We all have to eat. So, it’s worthwhile to learn more about keeping food costs in check as part of an overall healthy budget. Here are four areas in which almost all consumers can improve.
Meal Prep on Sunday Evening
It’s all too easy to grab a convenient lunch when you’re busy with work, errands or school. But these types of impulse expenditures add up over time, especially if it becomes a routine. Instead, set aside some time Sunday evening to prepare one large meal. This will serve as your staple. You could make anything from stir fry to chili, depending on your tastes. You can then refrigerate or freeze these meals in lunch-sized portions and grab them on your way out the door. This approach to “fast food” cuts down on expenditures—and makes it easy to prepare healthy foods that will energize you through the second half of each day.
Plan Ahead for Holidays
People tend to spend more around the holidays—common expenses include travel, food, drink, gifts and miscellaneous supplies. For example, one estimate predicted American households would spend an average of $370 each on July 4th festivities, a large proportion of which accounts for food and beverage purchases. Total estimated expenditures around $6.8 billion, representing a 1.4 percent increase year-over-year. The same principle occurs for other holiday seasons, notably the period between Black Friday and New Year’s Day.
So, how can consumers have happy holidays without overspending? It boils down to planning. Here are a few tips for avoiding a holiday-related debt hangover, based on advice from Andrew Housser, the co-founder of Freedom Debt Relief:
- Make a list: Before the big day, make a list of the food and drink you expect to buy. This will help you start clipping coupons, shopping sales and cutting unnecessary purchases early.
- Focus on the experience: Holidays are mostly about spending time with loved ones. Get creative by focusing on this time spent together rather than gifts and dining out. For example, making dinner as a family is a wallet-friendly alternative to visiting a restaurant.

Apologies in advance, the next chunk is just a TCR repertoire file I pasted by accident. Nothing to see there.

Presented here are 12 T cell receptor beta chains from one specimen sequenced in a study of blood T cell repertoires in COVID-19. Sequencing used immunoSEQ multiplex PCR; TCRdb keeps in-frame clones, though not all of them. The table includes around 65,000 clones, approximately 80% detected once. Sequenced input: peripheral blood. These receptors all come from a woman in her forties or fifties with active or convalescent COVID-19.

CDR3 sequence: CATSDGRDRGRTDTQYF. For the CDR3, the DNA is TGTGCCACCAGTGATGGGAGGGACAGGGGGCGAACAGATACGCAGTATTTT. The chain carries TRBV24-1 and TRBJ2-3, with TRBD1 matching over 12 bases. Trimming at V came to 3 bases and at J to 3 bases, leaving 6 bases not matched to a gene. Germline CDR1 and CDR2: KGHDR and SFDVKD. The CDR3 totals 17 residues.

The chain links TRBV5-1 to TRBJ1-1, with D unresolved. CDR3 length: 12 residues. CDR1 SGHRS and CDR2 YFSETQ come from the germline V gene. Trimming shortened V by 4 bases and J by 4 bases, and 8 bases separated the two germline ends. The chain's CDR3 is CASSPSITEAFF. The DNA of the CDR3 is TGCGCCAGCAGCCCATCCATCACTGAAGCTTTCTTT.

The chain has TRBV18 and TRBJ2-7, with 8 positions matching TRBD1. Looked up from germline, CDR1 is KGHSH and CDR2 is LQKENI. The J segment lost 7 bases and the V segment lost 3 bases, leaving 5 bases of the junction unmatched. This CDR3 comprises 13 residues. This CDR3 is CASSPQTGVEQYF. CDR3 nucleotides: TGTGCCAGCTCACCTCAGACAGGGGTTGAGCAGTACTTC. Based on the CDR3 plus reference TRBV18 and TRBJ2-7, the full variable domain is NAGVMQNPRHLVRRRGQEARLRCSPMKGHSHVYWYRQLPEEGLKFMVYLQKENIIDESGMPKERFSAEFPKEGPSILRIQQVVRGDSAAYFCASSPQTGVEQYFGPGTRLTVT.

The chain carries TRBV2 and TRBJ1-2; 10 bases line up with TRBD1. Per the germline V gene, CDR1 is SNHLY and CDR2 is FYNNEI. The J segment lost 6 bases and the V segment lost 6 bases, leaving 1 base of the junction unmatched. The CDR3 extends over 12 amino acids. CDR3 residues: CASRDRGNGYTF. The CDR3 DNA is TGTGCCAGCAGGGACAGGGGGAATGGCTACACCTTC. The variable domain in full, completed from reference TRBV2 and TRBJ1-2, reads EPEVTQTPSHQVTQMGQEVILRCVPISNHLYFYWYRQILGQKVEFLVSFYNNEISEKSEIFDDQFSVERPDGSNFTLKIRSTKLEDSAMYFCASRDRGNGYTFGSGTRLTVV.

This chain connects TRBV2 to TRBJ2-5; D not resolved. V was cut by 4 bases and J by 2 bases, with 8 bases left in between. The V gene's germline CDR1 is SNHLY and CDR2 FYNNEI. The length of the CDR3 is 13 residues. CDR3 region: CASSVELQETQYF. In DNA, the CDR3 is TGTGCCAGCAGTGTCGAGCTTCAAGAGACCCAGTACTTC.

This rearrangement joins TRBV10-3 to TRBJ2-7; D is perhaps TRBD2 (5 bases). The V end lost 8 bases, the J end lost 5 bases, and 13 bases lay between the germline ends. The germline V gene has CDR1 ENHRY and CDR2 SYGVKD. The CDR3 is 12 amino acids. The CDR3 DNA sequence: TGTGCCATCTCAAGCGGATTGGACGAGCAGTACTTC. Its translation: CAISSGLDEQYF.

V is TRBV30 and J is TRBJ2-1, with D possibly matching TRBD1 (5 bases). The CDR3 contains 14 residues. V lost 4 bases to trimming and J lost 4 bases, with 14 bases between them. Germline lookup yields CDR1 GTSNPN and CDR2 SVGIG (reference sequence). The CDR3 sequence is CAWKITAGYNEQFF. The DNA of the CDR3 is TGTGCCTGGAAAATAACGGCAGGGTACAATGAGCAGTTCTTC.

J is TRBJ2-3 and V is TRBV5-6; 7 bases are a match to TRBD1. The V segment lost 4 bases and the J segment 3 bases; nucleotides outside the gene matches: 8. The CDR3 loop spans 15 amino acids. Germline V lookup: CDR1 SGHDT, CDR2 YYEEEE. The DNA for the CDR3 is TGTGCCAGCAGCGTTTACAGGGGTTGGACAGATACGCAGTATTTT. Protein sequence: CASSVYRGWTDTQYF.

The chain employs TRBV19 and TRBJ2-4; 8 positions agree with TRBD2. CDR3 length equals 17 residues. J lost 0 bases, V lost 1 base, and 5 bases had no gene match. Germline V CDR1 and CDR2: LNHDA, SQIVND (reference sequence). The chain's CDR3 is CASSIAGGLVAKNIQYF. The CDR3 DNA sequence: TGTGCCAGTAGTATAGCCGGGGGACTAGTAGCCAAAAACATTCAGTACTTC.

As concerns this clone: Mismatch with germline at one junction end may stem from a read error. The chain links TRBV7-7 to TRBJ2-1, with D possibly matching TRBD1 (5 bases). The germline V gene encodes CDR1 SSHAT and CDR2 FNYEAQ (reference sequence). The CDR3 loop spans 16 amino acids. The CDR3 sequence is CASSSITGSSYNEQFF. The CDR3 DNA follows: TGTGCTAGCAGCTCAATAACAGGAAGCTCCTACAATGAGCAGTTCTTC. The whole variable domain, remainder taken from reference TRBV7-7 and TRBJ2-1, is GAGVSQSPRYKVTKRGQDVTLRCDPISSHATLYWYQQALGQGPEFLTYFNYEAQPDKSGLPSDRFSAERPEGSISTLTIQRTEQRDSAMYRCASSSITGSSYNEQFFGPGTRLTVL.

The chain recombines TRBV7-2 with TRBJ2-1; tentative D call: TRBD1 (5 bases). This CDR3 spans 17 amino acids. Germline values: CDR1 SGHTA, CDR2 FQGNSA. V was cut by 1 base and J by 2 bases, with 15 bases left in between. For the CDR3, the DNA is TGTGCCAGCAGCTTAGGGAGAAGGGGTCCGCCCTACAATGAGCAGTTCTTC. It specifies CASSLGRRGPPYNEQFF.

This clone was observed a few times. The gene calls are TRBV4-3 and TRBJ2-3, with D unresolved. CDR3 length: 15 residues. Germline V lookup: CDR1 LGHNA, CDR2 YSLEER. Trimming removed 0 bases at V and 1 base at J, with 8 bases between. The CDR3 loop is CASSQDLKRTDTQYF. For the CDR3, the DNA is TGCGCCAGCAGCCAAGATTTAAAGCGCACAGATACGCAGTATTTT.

- Avoid racking up debt: Sometimes it seems the only way to get through the holidays is to take on debt, perhaps by opening another high-interest credit card. It’s important to plan ahead so you can live within your means rather than putting holiday purchases on credit.
Optimize Your Grocery Store Strategy
We’ve all been there: You leave the grocery store in a daze, carrying bags of products you barely remember putting in your cart. Your receipt is the length of your forearm. And yet, a few days later, you’ll be back to feeling like your cupboards and refrigerator are looking bare. Streamlining your grocery shopping strategy is key to reducing food-related expenditures overall.
First of all, it’s a mistake to ever wander into the grocery store while your stomach is growling. Make sure you eat at least a filling snack before setting foot inside. This will help you avoid impulse buys. Similarly, prepared foods will only rack up your grocery bills without providing much long-term value. Aim instead to buy non-perishable staples and ingredients you can prepare at home. For example, you can create several days’ worth of salads by buying your favorite vegetables and toppings. But buying a pre-packaged salad will cost nearly as much for a single serving—and they allow for less customizability. Cutting your own fruit will also help you escape the cost of this convenience.
Eat Out Efficiently
For the first time in history, Americans are spending more money at restaurants than they are on groceries: $54.86 billion compared to $52.5 billion. Of course, there will be times when you need to eat out. In these cases, always ask about the specials. Although it’s tempting to order an appetizer, dessert, or side dish, stick to the basics.
Keeping your food costs in check is an important step in achieving overall financial health.